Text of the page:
OKLAHOMA CITY (KFOR) – Oklahoma surpassed 100,000 cases of COVID-19 this week, and with a rolling seven-day average the highest it’s been since the pandemic, OU’s Chief COVID Officer is again making a case for a more aggressive response.
“We’re not doing a good job right now slowing the spread of this virus,” said Dr. Dale Bratzler Friday.
At the rate the state is going, he said it’s likely about 1,400 Oklahomans will have died by Thanksgiving.
This week, more rural Oklahoma counties are starting to show a higher positivity rate than some urban counties.
“[In] many areas of our state, I think people felt they were protected because maybe they live far apart, they forget that you come together for religious services, for restaurants, to shop, and that’s where people are getting infected,” he said.
Dr. Bratzler said studies show the virus often spreads where you would expect, from family, friends and coworkers, but those who visit places like restaurants, indoor bars or coffee shops are at a higher risk.
Gov. Kevin Stitt has continue to reject a statewide mask mandate, and said he doesn’t believe it’s a “one size fits all solution.”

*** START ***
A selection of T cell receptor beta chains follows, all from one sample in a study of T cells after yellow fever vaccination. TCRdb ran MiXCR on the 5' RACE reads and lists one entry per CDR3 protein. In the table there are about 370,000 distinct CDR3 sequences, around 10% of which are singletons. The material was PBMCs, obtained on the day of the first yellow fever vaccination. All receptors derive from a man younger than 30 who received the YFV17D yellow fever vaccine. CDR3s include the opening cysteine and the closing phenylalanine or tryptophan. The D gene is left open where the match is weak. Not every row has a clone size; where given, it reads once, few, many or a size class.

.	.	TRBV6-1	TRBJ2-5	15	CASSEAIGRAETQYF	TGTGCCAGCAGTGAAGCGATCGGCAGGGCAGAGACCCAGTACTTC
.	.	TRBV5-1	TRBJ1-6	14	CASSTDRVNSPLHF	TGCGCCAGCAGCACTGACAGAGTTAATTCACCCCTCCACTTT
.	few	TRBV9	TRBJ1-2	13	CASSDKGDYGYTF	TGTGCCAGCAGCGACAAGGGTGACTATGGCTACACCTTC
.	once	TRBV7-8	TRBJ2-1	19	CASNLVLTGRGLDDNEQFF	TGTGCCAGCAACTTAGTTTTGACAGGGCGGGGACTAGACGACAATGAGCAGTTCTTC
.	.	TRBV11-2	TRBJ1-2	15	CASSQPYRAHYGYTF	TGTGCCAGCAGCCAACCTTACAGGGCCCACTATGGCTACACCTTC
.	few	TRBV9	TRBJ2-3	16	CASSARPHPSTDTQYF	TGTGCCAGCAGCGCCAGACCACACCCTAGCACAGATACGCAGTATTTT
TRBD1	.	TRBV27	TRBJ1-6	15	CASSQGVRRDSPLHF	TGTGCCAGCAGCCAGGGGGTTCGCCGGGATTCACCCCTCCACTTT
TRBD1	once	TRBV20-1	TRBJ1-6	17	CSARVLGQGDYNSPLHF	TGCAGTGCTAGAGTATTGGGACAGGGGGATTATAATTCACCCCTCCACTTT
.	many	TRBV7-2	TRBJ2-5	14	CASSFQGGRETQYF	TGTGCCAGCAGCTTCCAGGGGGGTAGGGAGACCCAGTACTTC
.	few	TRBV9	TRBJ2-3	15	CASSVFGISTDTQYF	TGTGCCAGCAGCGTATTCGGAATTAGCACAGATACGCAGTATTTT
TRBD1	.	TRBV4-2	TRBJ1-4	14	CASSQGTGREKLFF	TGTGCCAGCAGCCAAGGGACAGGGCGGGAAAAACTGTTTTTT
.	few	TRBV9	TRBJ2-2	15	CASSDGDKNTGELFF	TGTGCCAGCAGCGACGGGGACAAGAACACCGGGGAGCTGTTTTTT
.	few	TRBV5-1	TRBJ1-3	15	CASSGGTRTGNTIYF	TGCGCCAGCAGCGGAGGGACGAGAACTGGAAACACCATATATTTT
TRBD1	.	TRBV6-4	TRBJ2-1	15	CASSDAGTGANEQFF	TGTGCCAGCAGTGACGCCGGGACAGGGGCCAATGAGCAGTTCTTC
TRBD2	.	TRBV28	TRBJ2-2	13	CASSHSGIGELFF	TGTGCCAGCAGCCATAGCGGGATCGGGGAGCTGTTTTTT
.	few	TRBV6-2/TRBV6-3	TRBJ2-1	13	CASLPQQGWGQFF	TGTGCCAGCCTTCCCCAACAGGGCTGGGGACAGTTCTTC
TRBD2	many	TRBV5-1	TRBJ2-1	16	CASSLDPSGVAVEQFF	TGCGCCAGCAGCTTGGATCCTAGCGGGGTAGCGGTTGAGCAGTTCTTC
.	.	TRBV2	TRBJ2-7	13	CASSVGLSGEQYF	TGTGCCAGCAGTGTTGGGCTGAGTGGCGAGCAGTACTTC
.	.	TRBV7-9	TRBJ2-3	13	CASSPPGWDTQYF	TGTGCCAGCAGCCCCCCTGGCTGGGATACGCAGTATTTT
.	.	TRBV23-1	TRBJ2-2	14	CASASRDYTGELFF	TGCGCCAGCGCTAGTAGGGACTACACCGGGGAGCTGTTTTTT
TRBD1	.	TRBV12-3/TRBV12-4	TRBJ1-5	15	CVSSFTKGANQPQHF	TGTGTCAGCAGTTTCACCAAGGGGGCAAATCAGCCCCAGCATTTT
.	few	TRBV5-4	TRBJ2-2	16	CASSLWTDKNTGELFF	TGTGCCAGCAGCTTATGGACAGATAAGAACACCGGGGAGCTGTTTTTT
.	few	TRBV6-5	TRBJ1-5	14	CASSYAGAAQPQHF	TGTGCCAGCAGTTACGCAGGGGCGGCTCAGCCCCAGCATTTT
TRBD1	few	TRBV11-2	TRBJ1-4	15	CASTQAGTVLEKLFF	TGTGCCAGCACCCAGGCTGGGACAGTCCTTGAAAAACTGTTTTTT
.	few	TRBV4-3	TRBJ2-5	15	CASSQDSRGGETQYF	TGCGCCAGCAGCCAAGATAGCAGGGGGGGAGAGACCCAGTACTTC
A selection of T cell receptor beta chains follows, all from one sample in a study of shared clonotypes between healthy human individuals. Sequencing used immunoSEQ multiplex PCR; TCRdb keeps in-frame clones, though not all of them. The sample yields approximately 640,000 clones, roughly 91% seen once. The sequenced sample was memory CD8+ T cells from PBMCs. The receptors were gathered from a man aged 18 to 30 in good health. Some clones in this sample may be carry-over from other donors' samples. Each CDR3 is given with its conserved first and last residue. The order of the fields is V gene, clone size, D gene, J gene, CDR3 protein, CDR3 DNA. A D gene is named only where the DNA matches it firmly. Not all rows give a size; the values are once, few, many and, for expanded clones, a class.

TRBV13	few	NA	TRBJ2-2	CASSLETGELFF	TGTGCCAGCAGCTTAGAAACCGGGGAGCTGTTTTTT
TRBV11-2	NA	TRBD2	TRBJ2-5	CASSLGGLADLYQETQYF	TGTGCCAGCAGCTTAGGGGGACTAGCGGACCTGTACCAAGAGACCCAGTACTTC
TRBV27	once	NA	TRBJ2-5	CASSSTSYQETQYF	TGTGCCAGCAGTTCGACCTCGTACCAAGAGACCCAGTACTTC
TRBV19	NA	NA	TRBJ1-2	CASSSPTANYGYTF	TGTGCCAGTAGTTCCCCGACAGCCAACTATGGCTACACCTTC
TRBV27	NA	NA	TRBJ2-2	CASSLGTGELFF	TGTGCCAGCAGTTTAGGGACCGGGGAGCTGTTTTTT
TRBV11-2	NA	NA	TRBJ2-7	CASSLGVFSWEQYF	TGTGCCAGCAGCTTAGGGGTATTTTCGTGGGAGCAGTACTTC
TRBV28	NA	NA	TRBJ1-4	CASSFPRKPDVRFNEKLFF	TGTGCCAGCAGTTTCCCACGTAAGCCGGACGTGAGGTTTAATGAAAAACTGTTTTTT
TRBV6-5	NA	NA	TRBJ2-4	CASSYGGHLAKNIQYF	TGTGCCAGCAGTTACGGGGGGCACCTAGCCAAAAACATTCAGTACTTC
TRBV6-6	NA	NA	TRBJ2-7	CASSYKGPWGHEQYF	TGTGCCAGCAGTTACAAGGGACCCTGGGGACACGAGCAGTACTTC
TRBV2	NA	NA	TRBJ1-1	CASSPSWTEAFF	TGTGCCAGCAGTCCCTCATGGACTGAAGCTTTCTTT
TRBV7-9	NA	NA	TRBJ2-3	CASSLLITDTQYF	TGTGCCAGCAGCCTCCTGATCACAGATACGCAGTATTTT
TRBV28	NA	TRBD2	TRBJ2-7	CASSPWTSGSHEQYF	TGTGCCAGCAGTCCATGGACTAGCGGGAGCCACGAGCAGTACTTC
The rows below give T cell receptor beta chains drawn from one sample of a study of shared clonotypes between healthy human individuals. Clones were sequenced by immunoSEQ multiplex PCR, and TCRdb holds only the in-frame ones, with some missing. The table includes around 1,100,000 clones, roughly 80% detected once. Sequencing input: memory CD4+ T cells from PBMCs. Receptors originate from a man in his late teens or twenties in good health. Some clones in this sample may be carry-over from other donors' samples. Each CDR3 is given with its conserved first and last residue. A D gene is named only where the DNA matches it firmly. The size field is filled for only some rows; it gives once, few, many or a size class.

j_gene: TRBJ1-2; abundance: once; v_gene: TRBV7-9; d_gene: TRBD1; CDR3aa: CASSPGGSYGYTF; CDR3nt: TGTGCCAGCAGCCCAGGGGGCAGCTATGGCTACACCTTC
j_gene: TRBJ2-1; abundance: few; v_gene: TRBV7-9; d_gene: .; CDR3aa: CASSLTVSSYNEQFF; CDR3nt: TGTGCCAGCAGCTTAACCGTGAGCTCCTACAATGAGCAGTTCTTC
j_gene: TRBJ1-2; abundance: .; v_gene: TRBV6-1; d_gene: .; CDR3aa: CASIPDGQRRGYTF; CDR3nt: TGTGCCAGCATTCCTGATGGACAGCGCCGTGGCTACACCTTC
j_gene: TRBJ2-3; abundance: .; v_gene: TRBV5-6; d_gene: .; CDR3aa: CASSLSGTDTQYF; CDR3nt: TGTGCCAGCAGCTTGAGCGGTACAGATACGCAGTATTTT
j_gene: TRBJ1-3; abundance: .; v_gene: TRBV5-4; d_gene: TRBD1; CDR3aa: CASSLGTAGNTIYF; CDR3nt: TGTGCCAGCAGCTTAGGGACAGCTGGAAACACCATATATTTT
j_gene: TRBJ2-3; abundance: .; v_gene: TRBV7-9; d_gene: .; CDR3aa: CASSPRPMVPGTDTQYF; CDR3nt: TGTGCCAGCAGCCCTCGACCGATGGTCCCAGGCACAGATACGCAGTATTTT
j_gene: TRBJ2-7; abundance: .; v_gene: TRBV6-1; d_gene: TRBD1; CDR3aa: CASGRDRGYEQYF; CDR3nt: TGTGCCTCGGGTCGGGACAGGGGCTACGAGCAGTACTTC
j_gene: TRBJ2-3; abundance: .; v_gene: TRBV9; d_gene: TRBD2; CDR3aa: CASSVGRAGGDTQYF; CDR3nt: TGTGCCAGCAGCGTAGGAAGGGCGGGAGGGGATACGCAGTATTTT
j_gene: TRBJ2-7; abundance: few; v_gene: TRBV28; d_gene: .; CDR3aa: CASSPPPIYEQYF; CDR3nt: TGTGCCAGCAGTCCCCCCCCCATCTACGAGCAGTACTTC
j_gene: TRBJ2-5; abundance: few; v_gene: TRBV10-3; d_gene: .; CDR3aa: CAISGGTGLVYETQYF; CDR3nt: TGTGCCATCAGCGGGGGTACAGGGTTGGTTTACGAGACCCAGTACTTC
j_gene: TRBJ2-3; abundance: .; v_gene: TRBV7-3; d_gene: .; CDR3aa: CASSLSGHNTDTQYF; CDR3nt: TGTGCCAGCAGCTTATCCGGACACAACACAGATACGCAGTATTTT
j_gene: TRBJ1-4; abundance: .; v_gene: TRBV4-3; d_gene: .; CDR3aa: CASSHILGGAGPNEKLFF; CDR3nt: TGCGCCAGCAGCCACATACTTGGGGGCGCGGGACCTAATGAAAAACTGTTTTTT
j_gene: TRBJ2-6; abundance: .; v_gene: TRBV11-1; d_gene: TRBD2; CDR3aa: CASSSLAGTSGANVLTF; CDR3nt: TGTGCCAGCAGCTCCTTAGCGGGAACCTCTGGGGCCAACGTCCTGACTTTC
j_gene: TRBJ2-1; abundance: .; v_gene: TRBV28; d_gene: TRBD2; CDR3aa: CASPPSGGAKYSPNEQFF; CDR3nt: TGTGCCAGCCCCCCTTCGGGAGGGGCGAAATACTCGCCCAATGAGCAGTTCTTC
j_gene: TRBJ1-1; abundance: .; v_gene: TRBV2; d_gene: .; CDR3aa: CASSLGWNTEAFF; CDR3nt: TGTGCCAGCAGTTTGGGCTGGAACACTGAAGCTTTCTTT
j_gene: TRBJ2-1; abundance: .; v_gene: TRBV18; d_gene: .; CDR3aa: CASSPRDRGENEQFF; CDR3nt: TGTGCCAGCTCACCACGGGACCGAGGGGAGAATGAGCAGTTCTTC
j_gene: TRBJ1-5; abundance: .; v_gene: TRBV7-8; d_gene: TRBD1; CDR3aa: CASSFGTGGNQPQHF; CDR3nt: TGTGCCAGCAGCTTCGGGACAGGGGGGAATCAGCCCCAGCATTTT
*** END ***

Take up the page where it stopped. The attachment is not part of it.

But Dr. Bratzler said right now, masks, keeping a distance and washing hands are key to staying healthy and out of the state’s dwindling supply of COVID-19 hospital beds.
He pointed out that even the Oklahoma State Department of Health now reports that cities with mask mandates show a lower rate of infection.
“We can continue to go along and just keep waiting and hoping that we get a vaccine out,” Dr. Bratzler said. “Or we can do more aggressive things to slow the spread of the disease and to save people’s lives.”
- 14 days out: Does the early voting surge translate into support for Trump or Biden?
- 1,475 new cases, 18 additional COVID-19 deaths reported in Oklahoma
- Netflix previews Chadwick Boseman’s final performance in ‘Ma Rainey’
- Lifeshare Winterfest and snow tubing canceled at Bricktown Ballpark
- Young voters requesting ballots, but they’re returning them at a slower rate